Thankfully, political campaigns are late this year

Pols wait longer to get started

May 22, 2010|By Larry Carson, The Baltimore Sun

American political campaigns might never be as mercifully short as those in Great Britain, which typically last less than two months, but Howard County voters can be thankful that this year's candidates are starting much later than the 2006 crop did.

County Executive Ken Ulman, a Democrat, launched his 2006 effort a full year before the election, as did Republican Christopher B. Merdon. This year, Ulman hasn't formally declared his intentions so far, though he is raising money and is clearly running for re-election. County Councilman Greg Fox, a Fulton Republican, held his first public fundraiser in the summer of 2005. This year, he declared his re-election campaign just last month, seven months before the general election. So far, he's the only incumbent council member to have filed his candidacy with the county elections board.

State Sen. James N. Robey, a former two-term county executive, is also following the laid-back 2010 pattern, though he publicly launched his 2006 state Senate campaign against then-incumbent Sen. Sandra B. Schrader in November 2005.

What gives?

"I don't know the answer to that," said Fox, who so far has no opponent for his normally safe Republican council seat representing western and southern Howard. "It's not like the five of us here have time to be campaigning."

Fox expects to start going door to door in June, he said. He, like two other council members, Democrats Courtney Watson and Calvin Ball, has a full-time job and a family in addition to his supposedly part-time council duties.

"You're doing the job. That's different than talking about doing the job," said Ball, who has novice Republican candidate Anthony Jordan angling for his council seat.

Watson, who is actively campaigning, agreed. "It just means I'm out in the county anyway." She has a serious challenger in Republican former delegate and state transportation secretary Robert L. Flanagan.

West Columbia Democrat Mary Kay Sigaty agreed with the other incumbents.

"I've been busy being a council member," she said. Sigaty faces a primary challenge from Alan Klein, a critic of the downtown Columbia rezoning she helped push to fruition. Republican Tom D'Asto is also running for her council seat.

Clearly, the fact that there are no open public offices up for grabs this year is making a big difference. Unlike 2006, when the county executive and four of the five council members seats were open, every Howard County office this year has an incumbent running for re-election. That inevitably changes the dynamics of the campaigns, especially for someone like Fox, who had an active primary election opponent in 2006 in former county Police Chief Wayne Livesay.

Trent Kittleman, another former Ehrlich administration official who is running for Ulman's job as county executive, said she took extra time to evaluate her chances before declaring herself a candidate in February.

"A lot of Republicans were taken aback at the backlash against [ President] George [W.] Bush " she said, and took longer to make plans until clear signs emerged that Democrats and incumbents might be facing that same backlash this year. Besides, as someone who hadn't planned to run for office until urged by other Republicans last fall, "I wanted to take more time to evaluate."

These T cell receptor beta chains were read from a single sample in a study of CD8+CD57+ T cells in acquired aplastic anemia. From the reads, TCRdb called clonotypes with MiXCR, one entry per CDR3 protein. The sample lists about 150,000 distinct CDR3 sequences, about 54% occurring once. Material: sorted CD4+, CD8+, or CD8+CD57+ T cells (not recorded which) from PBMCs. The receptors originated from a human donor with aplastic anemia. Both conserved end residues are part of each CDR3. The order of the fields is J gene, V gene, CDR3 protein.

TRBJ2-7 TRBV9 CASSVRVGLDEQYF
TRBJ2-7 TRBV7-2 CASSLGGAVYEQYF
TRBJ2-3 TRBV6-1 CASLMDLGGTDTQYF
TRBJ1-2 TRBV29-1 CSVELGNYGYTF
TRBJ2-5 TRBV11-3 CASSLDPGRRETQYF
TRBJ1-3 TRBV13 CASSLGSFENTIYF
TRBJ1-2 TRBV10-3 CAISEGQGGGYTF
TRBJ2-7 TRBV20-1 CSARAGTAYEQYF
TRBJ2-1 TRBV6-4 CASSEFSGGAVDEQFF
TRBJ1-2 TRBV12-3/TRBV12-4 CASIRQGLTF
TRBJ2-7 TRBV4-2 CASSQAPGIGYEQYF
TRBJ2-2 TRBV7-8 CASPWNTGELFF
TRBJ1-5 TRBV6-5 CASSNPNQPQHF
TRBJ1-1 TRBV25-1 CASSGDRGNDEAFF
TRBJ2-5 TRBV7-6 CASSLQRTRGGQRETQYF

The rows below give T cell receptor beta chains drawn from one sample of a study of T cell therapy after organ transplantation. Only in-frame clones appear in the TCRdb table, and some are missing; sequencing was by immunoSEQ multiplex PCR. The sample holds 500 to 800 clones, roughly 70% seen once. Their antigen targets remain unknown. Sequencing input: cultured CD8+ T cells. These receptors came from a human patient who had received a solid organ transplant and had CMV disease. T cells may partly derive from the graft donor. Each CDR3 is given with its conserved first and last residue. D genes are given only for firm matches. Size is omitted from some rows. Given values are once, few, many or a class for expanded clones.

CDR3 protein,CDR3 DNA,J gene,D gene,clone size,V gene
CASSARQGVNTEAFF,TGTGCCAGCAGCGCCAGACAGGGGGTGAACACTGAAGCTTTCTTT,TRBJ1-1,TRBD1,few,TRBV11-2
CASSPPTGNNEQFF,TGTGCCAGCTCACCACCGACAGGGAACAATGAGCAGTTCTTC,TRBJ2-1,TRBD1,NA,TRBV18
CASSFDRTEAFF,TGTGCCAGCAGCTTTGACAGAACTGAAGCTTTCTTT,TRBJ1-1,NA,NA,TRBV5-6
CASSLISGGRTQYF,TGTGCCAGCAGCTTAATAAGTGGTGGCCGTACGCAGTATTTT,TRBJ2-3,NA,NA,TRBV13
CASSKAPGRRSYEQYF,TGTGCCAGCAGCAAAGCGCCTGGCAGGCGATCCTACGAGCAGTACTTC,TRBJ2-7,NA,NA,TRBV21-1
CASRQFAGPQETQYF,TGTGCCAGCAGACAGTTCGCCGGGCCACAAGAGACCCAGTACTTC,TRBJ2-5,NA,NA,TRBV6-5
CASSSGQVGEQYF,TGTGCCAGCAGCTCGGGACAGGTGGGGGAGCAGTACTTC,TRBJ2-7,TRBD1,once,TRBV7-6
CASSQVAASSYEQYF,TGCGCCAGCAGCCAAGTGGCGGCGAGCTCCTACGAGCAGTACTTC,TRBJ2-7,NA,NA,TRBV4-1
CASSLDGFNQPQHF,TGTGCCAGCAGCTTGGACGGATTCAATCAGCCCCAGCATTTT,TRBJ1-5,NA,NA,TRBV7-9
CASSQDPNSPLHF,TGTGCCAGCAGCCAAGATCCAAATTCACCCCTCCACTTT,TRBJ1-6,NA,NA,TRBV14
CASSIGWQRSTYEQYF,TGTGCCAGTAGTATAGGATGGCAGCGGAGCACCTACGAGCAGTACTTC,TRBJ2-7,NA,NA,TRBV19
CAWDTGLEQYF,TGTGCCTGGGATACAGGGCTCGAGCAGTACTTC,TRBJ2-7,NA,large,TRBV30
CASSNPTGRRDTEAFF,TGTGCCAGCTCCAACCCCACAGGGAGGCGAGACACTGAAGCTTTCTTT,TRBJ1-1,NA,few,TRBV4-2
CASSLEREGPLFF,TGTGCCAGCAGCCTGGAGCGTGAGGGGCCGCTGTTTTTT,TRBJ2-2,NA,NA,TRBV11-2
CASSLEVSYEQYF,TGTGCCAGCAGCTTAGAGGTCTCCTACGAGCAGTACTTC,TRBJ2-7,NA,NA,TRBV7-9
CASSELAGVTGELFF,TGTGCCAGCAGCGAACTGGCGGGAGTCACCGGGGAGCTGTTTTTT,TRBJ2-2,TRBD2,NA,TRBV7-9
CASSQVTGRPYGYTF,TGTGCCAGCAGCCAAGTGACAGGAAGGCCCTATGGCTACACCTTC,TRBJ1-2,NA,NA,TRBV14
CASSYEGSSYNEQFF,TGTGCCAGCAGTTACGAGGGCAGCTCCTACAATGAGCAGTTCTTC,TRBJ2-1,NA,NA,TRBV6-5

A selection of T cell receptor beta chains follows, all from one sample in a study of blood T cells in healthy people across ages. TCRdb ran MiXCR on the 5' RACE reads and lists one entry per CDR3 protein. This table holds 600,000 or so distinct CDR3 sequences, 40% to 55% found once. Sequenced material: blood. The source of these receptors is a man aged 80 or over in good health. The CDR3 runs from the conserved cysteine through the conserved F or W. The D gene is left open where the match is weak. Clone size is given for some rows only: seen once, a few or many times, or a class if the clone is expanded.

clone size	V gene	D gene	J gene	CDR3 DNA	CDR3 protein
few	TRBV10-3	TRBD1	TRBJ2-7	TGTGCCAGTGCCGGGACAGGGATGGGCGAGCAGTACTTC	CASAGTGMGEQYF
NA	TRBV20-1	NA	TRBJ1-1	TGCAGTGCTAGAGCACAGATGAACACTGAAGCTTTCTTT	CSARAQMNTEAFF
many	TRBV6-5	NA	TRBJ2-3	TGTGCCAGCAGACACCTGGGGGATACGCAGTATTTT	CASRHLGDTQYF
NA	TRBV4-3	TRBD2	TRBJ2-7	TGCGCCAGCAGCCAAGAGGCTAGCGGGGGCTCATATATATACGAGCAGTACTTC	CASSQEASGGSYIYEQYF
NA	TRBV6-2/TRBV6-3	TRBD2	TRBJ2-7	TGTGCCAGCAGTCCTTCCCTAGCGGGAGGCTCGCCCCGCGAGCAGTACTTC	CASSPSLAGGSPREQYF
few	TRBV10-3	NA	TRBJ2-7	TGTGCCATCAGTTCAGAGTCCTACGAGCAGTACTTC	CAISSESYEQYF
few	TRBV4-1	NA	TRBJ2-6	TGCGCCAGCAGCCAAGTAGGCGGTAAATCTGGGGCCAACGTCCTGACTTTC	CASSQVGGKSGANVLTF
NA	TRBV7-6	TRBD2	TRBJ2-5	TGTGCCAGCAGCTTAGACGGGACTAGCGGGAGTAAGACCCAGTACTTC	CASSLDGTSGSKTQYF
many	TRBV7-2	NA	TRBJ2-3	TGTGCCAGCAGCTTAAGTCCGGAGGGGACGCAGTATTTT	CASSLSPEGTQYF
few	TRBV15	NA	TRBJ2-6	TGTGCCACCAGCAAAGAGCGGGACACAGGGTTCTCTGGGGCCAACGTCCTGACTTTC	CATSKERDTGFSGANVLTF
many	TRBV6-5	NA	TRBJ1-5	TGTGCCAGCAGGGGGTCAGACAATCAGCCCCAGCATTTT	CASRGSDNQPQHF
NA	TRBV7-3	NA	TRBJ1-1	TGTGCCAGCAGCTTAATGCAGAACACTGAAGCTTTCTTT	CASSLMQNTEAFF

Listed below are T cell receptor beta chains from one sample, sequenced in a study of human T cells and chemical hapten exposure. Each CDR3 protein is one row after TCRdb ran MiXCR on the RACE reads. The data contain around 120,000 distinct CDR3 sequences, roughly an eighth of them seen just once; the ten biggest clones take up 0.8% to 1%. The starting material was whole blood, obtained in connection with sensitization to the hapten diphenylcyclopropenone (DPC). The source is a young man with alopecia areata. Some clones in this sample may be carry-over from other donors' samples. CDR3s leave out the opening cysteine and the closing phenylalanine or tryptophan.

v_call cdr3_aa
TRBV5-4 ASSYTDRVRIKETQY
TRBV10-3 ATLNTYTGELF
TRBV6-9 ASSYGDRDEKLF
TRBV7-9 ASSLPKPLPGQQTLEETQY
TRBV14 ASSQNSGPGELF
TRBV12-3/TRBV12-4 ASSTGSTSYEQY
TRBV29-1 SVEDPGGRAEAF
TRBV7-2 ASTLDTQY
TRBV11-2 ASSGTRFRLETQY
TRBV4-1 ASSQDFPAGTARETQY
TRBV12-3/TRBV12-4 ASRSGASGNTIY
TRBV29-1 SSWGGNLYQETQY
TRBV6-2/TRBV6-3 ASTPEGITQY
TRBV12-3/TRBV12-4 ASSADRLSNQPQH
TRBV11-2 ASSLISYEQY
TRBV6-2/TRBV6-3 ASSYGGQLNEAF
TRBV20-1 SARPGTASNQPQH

Ulman's answer wasn't too different from Fox's when he was asked why he hasn't formally begun his campaign.

"Because I'm focused on managing the county and getting through the budget," he said. "There's plenty of time later in the year for campaigning."

That brings up another reason for this year's late starts — incumbents get to campaign just by doing their jobs. The longer they wait to officially launch their campaigns, the less time their challengers have to respond or attack.

"You can take a different tack," said county Democratic Party Chairman Michael C. A. McPherson. "I'm busy doing the people's work who elected me," he said, mimicking an incumbent's potential reasoning.

When Ulman climbs a roof in River Hill to help install solar panels as television and print reporters watch and take notes, or announces new legislation to allow wineries in Howard, he attracts far more attention than a political unknown can garner with weeks of rush-hour sign waving.

"It makes sense for nonincumbents to start early and run often," to steal from the old Chicago saying about voting early and often, said Donald F. Norris, chairman of the department of public policy at the University of Maryland, Baltimore County, where he is also a political science professor. "It also makes sense for established and popular incumbents not to start too early, as it gives their opponents something to shoot at,"

"We've been campaigning the last four years through the job we do," Robey said. Two novice Republicans are vying to run against him. Kyle Lorton started months ago. This month, Jody Venkatesan, 39, a financial systems auditor who lives in Stone Lake on Route 216 near Emerson, joined the hunt.

Councilwoman Jen Terrasa, a southeastern county Democrat, added a more practical reason for new candidates to start earlier four years ago. "We had to file to begin fundraising," she said.

Terrasa, who ran for an seat left open when then-Councilman Guy Guzzone ran successfully for the House of Delegates, faces a formidable challenge this year. FormerCcouncilman Dennis R. Schrader, homeland security director in the administration of Republican Gov. Robert L. Ehrlich Jr., is working to unseat her this year.

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